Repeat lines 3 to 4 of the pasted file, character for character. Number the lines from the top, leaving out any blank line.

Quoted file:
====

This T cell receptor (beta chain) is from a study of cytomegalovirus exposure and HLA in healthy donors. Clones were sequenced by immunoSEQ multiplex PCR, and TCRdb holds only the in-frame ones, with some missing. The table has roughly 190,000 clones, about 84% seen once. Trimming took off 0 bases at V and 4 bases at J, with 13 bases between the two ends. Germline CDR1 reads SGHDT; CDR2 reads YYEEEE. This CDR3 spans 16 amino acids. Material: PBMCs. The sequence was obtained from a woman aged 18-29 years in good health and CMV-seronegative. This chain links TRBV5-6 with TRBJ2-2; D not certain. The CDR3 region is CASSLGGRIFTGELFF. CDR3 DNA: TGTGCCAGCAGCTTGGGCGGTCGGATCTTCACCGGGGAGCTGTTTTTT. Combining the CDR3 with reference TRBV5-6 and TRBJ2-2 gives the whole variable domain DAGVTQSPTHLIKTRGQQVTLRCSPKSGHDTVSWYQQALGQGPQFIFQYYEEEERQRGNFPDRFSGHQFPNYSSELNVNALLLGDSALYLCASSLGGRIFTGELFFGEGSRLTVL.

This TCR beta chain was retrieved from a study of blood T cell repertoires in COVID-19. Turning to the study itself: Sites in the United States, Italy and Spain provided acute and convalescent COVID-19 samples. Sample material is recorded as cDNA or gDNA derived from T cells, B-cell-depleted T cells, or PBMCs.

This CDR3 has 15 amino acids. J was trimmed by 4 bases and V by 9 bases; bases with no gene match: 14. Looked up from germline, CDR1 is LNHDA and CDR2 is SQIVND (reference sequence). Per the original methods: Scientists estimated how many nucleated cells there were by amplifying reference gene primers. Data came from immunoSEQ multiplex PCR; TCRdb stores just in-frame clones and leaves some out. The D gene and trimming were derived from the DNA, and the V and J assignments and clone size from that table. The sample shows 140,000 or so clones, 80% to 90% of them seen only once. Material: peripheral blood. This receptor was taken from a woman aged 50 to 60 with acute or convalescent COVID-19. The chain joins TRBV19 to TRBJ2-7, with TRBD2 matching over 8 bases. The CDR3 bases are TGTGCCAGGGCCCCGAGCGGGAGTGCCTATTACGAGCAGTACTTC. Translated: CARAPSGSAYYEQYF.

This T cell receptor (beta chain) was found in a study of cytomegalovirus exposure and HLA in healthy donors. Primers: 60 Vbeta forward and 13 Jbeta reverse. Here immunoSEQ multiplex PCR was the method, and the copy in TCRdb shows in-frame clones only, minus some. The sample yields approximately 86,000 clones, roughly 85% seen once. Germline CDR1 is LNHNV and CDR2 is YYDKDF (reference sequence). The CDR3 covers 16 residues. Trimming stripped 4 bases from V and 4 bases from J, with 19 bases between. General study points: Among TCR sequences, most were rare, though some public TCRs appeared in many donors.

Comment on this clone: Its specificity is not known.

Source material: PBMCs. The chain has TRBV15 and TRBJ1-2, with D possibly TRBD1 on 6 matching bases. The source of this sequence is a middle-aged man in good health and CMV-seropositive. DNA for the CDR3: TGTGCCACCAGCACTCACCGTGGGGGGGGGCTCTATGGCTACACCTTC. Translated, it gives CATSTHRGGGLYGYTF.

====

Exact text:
This CDR3 has 15 amino acids. J was trimmed by 4 bases and V by 9 bases; bases with no gene match: 14. Looked up from germline, CDR1 is LNHDA and CDR2 is SQIVND (reference sequence). Per the original methods: Scientists estimated how many nucleated cells there were by amplifying reference gene primers. Data came from immunoSEQ multiplex PCR; TCRdb stores just in-frame clones and leaves some out. The D gene and trimming were derived from the DNA, and the V and J assignments and clone size from that table. The sample shows 140,000 or so clones, 80% to 90% of them seen only once. Material: peripheral blood. This receptor was taken from a woman aged 50 to 60 with acute or convalescent COVID-19. The chain joins TRBV19 to TRBJ2-7, with TRBD2 matching over 8 bases. The CDR3 bases are TGTGCCAGGGCCCCGAGCGGGAGTGCCTATTACGAGCAGTACTTC. Translated: CARAPSGSAYYEQYF.

This T cell receptor (beta chain) was found in a study of cytomegalovirus exposure and HLA in healthy donors. Primers: 60 Vbeta forward and 13 Jbeta reverse. Here immunoSEQ multiplex PCR was the method, and the copy in TCRdb shows in-frame clones only, minus some. The sample yields approximately 86,000 clones, roughly 85% seen once. Germline CDR1 is LNHNV and CDR2 is YYDKDF (reference sequence). The CDR3 covers 16 residues. Trimming stripped 4 bases from V and 4 bases from J, with 19 bases between. General study points: Among TCR sequences, most were rare, though some public TCRs appeared in many donors.